Jennifer Cohn @jennycohn1 Election security advocate & writer; attorney; Contributor @WhoWhatWhy, @NYRDaily #HandMarkedPaperBallots #ProtectOurVotes May. 08, 2019 2 min read

Secure Election Checklist!
1. #HandMarkedPaperBallots
2. #TransparentChainofCustody
3. #HandAudits or #HandCounts (all races)
4. #NoModemsOrRemoteAccess
5. #PaperVoterRolls (at the polls)
6. #PostedPrecinctTotalsAndPollTapes
7. #PublishedReportedResults (by category) 1/

2/ Notes:

Item 1: it is critical to specify HAND marked bc machine-marked (often barcpded) paper ballots are hackable. The only exception should be for people who are unable to hand mark their ballots.

3/ Item 2: It is critical to maintain a transparent chain of custody as to both the paper ballots and the election equipment Iif any). This requires publication of chain of custody records & (perhaps) video surveillance.

4/ Item 3: Hand audits are meaningless unless they are robust and conducted in public. The most known example of a robust manual audit is a Risk Limiting Audit. If jurisdictions refuse to do this for every race, then they should prepare to hand count the ballots instead.

5/ Item 4: Vendors have installed cellular modems in scanners and remote access software in election management systems, including the county-based central tabulators used to aggregate all precinct tallies. This must be REMOVED before 2020 & no more installed.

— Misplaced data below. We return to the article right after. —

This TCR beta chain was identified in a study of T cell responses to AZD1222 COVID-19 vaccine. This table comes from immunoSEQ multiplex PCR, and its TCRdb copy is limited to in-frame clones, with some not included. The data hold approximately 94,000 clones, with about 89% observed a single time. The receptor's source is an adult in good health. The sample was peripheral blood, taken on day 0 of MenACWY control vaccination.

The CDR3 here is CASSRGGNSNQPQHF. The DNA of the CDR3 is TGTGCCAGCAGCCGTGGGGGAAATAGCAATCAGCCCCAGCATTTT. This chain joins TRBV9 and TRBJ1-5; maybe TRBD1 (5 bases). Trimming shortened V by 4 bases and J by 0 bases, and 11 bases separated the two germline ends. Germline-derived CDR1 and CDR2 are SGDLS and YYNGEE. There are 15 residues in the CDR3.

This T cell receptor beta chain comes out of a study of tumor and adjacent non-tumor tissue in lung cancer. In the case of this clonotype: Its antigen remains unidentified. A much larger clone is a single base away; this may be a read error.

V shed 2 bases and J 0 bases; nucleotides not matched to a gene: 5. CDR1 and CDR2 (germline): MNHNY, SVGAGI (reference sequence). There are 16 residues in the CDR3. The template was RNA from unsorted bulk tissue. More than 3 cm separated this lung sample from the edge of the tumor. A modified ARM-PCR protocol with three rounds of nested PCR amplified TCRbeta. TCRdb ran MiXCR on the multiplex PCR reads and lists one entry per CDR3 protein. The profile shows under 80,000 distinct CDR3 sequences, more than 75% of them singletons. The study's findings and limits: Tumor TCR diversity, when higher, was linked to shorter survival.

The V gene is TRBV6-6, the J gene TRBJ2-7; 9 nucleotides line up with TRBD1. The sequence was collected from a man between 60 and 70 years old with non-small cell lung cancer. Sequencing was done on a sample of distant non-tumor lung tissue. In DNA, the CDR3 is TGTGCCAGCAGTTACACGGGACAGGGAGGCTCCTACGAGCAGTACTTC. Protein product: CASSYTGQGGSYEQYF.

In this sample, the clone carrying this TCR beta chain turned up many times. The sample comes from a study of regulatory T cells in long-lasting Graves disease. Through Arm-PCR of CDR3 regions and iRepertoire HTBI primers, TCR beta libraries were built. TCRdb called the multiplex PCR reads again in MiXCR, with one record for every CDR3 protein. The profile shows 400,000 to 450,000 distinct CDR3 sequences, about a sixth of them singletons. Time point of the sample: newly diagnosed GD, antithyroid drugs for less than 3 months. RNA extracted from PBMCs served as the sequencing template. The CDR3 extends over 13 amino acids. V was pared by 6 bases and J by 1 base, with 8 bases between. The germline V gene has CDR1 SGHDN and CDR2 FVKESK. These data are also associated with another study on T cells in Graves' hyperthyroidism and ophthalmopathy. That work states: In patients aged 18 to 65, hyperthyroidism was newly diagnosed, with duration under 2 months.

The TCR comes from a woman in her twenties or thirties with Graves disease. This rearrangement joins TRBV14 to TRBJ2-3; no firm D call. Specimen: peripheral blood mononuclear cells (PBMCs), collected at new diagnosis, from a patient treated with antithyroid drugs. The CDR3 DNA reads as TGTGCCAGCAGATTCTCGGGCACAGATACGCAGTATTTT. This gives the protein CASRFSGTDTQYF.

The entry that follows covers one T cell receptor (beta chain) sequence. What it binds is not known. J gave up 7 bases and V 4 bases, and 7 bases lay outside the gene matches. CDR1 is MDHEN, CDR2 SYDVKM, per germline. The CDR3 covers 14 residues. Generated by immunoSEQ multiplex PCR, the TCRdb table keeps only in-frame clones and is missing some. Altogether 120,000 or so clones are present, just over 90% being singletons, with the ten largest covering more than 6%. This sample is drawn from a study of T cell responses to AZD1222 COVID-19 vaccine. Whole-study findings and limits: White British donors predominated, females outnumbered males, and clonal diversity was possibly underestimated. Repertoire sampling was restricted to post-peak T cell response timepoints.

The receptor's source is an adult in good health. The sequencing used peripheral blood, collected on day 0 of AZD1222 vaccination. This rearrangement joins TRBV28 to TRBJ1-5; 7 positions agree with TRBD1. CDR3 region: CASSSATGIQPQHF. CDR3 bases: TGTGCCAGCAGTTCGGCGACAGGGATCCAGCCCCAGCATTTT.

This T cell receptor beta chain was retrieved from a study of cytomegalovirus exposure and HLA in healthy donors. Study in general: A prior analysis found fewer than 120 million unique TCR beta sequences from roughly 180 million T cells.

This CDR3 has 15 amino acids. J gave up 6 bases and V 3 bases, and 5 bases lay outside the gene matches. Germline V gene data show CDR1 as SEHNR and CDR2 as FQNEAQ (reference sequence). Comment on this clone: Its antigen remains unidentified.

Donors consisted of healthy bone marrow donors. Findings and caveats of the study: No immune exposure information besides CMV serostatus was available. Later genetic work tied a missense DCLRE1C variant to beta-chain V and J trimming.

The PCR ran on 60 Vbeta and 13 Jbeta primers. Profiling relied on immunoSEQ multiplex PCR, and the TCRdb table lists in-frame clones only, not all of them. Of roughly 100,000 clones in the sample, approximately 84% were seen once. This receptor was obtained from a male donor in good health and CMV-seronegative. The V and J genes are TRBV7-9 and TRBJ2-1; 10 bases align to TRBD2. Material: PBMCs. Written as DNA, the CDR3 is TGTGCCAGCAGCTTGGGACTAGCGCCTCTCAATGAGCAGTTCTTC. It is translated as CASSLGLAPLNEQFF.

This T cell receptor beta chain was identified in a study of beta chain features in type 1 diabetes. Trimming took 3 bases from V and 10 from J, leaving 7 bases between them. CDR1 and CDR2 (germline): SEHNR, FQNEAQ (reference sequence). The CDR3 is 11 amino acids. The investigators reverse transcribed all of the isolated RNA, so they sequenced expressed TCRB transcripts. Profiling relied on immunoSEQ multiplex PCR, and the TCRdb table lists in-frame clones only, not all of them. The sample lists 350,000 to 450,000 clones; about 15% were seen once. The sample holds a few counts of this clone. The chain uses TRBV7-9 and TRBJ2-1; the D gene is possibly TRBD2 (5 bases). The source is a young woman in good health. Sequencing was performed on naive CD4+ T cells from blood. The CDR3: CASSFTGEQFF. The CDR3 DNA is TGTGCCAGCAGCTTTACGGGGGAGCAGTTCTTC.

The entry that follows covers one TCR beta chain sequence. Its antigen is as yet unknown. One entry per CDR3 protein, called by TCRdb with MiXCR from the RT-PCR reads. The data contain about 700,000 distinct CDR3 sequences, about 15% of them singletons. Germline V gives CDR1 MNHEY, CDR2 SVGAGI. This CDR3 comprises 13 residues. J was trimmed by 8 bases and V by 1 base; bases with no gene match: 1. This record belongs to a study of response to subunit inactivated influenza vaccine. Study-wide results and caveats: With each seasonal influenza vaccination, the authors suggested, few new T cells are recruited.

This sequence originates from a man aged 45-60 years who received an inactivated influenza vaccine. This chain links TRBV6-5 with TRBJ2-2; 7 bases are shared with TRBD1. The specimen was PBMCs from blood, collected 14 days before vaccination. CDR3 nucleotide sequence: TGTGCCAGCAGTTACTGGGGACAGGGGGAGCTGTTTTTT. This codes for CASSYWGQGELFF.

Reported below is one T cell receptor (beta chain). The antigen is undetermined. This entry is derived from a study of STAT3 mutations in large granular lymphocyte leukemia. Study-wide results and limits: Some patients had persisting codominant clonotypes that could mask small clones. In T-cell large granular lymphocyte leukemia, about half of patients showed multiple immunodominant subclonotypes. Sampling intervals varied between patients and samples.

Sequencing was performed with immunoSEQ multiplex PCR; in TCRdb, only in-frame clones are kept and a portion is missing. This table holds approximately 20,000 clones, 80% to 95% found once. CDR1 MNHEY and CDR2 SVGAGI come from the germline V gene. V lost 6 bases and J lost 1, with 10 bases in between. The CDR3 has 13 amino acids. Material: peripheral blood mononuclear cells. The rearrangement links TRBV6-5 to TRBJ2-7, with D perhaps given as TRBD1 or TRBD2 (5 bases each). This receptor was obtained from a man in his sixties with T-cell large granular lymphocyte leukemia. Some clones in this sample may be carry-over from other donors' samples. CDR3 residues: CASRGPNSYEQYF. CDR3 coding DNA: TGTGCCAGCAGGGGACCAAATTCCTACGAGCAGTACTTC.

6/ Item 5: Russia reportedly had the ability to delete voters from the voter rolls in one or more counties. And electronic poll books (used at the polls to confirm voter registration) have had massive problems. We need paper backups of the voter rolls at each polling place.

7/ Items 6 and 7: Russia reportedly attacked Ukraine's election reporting system in 2014, and the broad language in Mueller's report suggests it may have done the same in at least one county in 2016. See Thread below.

8/ It is therefore critical that the public have the ability to reconcile precinct results with reported totals. This requires posting of precinct totals outside the precincts, posting of poll tapes outside the precincts (records from the precinct machines themselves), & ...

9/ publication of the reported totals broken down by category (early voting vs. vote by mail vs. election day).

10/ As discussed in the thread linkek in post 7, at least one Florida county did not provide this breakdown in 2018, making it impossible to reconcile the totals that left the precincts with the totals reported later in the night. This is unacceptable.

11/ I'm thinking that there should be a penalty for counties that fail to satisfy one or more items on the cheklist.

12/ One option could be a large monetary penalty. Another could be that failure to satisfy these elements confers standing on the public to file an election challenge with fees and costs paid by the county, regardless of the outcome of the challenge. Thoughts?

13/ Elections, after all, are funded by the taxpayers. There must be some accountability for election officials who fail to do a competent job.

14/ And yes, Congress has the power to do this. It's a MYTH that they don't.

You can follow @jennycohn1.


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